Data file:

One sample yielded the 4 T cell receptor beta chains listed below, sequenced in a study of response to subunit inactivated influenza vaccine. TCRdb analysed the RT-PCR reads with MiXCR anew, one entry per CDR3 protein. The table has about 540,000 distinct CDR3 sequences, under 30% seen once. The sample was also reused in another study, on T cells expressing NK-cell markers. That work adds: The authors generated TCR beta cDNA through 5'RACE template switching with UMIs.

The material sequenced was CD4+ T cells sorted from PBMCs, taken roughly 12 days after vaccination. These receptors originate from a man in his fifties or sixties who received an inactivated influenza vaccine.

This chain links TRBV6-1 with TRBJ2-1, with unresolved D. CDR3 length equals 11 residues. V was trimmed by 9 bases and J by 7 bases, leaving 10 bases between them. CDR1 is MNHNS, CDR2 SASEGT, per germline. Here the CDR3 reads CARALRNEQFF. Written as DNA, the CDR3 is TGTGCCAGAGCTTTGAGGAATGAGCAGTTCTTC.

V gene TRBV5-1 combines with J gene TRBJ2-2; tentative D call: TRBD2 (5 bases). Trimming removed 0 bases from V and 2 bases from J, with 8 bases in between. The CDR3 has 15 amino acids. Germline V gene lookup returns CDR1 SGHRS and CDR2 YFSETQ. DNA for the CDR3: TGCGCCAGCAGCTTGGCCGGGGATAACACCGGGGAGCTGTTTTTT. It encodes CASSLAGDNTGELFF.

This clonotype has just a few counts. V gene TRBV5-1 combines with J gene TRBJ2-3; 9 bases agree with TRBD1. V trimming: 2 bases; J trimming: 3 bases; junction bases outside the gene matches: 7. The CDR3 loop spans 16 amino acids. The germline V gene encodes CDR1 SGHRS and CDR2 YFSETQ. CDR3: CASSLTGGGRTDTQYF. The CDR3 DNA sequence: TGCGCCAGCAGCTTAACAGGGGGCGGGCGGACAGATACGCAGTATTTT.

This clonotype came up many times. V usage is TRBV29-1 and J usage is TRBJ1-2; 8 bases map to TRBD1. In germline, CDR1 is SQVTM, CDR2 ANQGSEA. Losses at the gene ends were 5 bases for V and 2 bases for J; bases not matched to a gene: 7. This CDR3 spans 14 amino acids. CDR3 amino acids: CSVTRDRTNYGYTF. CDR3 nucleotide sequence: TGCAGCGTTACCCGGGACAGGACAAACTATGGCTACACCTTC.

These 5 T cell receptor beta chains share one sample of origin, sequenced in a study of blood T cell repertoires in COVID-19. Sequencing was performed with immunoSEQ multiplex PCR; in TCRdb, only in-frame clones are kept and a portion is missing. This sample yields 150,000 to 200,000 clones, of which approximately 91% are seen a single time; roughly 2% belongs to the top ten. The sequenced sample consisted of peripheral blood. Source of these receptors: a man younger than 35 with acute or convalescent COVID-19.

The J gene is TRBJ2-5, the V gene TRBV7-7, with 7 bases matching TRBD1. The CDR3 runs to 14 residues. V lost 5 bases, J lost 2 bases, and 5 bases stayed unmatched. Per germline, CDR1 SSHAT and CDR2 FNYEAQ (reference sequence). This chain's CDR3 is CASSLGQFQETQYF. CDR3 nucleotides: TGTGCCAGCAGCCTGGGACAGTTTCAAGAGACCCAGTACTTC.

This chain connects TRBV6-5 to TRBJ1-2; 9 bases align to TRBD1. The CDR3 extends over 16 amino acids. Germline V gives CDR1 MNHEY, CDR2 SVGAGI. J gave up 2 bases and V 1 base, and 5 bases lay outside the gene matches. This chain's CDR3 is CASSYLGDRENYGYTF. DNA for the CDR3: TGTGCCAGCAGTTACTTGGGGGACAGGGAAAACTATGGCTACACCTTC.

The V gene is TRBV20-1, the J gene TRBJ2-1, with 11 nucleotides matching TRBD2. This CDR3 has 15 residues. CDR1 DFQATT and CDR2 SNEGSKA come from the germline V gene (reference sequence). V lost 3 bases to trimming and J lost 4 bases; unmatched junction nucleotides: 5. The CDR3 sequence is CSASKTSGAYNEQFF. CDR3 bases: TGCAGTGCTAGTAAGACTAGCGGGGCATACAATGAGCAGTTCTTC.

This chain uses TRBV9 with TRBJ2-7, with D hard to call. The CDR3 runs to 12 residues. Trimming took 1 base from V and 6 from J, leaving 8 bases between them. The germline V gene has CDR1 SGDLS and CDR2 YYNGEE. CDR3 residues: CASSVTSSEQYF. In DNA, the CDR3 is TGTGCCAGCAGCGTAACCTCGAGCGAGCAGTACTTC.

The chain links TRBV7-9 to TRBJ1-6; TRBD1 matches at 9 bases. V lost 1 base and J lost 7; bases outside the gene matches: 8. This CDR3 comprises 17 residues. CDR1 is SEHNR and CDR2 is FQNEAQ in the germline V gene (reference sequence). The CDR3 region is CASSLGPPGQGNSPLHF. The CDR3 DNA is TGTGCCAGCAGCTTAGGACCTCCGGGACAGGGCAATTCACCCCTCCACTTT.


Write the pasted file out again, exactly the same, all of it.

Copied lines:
One sample yielded the 4 T cell receptor beta chains listed below, sequenced in a study of response to subunit inactivated influenza vaccine. TCRdb analysed the RT-PCR reads with MiXCR anew, one entry per CDR3 protein. The table has about 540,000 distinct CDR3 sequences, under 30% seen once. The sample was also reused in another study, on T cells expressing NK-cell markers. That work adds: The authors generated TCR beta cDNA through 5'RACE template switching with UMIs.

The material sequenced was CD4+ T cells sorted from PBMCs, taken roughly 12 days after vaccination. These receptors originate from a man in his fifties or sixties who received an inactivated influenza vaccine.

This chain links TRBV6-1 with TRBJ2-1, with unresolved D. CDR3 length equals 11 residues. V was trimmed by 9 bases and J by 7 bases, leaving 10 bases between them. CDR1 is MNHNS, CDR2 SASEGT, per germline. Here the CDR3 reads CARALRNEQFF. Written as DNA, the CDR3 is TGTGCCAGAGCTTTGAGGAATGAGCAGTTCTTC.

V gene TRBV5-1 combines with J gene TRBJ2-2; tentative D call: TRBD2 (5 bases). Trimming removed 0 bases from V and 2 bases from J, with 8 bases in between. The CDR3 has 15 amino acids. Germline V gene lookup returns CDR1 SGHRS and CDR2 YFSETQ. DNA for the CDR3: TGCGCCAGCAGCTTGGCCGGGGATAACACCGGGGAGCTGTTTTTT. It encodes CASSLAGDNTGELFF.

This clonotype has just a few counts. V gene TRBV5-1 combines with J gene TRBJ2-3; 9 bases agree with TRBD1. V trimming: 2 bases; J trimming: 3 bases; junction bases outside the gene matches: 7. The CDR3 loop spans 16 amino acids. The germline V gene encodes CDR1 SGHRS and CDR2 YFSETQ. CDR3: CASSLTGGGRTDTQYF. The CDR3 DNA sequence: TGCGCCAGCAGCTTAACAGGGGGCGGGCGGACAGATACGCAGTATTTT.

This clonotype came up many times. V usage is TRBV29-1 and J usage is TRBJ1-2; 8 bases map to TRBD1. In germline, CDR1 is SQVTM, CDR2 ANQGSEA. Losses at the gene ends were 5 bases for V and 2 bases for J; bases not matched to a gene: 7. This CDR3 spans 14 amino acids. CDR3 amino acids: CSVTRDRTNYGYTF. CDR3 nucleotide sequence: TGCAGCGTTACCCGGGACAGGACAAACTATGGCTACACCTTC.

These 5 T cell receptor beta chains share one sample of origin, sequenced in a study of blood T cell repertoires in COVID-19. Sequencing was performed with immunoSEQ multiplex PCR; in TCRdb, only in-frame clones are kept and a portion is missing. This sample yields 150,000 to 200,000 clones, of which approximately 91% are seen a single time; roughly 2% belongs to the top ten. The sequenced sample consisted of peripheral blood. Source of these receptors: a man younger than 35 with acute or convalescent COVID-19.

The J gene is TRBJ2-5, the V gene TRBV7-7, with 7 bases matching TRBD1. The CDR3 runs to 14 residues. V lost 5 bases, J lost 2 bases, and 5 bases stayed unmatched. Per germline, CDR1 SSHAT and CDR2 FNYEAQ (reference sequence). This chain's CDR3 is CASSLGQFQETQYF. CDR3 nucleotides: TGTGCCAGCAGCCTGGGACAGTTTCAAGAGACCCAGTACTTC.

This chain connects TRBV6-5 to TRBJ1-2; 9 bases align to TRBD1. The CDR3 extends over 16 amino acids. Germline V gives CDR1 MNHEY, CDR2 SVGAGI. J gave up 2 bases and V 1 base, and 5 bases lay outside the gene matches. This chain's CDR3 is CASSYLGDRENYGYTF. DNA for the CDR3: TGTGCCAGCAGTTACTTGGGGGACAGGGAAAACTATGGCTACACCTTC.

The V gene is TRBV20-1, the J gene TRBJ2-1, with 11 nucleotides matching TRBD2. This CDR3 has 15 residues. CDR1 DFQATT and CDR2 SNEGSKA come from the germline V gene (reference sequence). V lost 3 bases to trimming and J lost 4 bases; unmatched junction nucleotides: 5. The CDR3 sequence is CSASKTSGAYNEQFF. CDR3 bases: TGCAGTGCTAGTAAGACTAGCGGGGCATACAATGAGCAGTTCTTC.

This chain uses TRBV9 with TRBJ2-7, with D hard to call. The CDR3 runs to 12 residues. Trimming took 1 base from V and 6 from J, leaving 8 bases between them. The germline V gene has CDR1 SGDLS and CDR2 YYNGEE. CDR3 residues: CASSVTSSEQYF. In DNA, the CDR3 is TGTGCCAGCAGCGTAACCTCGAGCGAGCAGTACTTC.

The chain links TRBV7-9 to TRBJ1-6; TRBD1 matches at 9 bases. V lost 1 base and J lost 7; bases outside the gene matches: 8. This CDR3 comprises 17 residues. CDR1 is SEHNR and CDR2 is FQNEAQ in the germline V gene (reference sequence). The CDR3 region is CASSLGPPGQGNSPLHF. The CDR3 DNA is TGTGCCAGCAGCTTAGGACCTCCGGGACAGGGCAATTCACCCCTCCACTTT.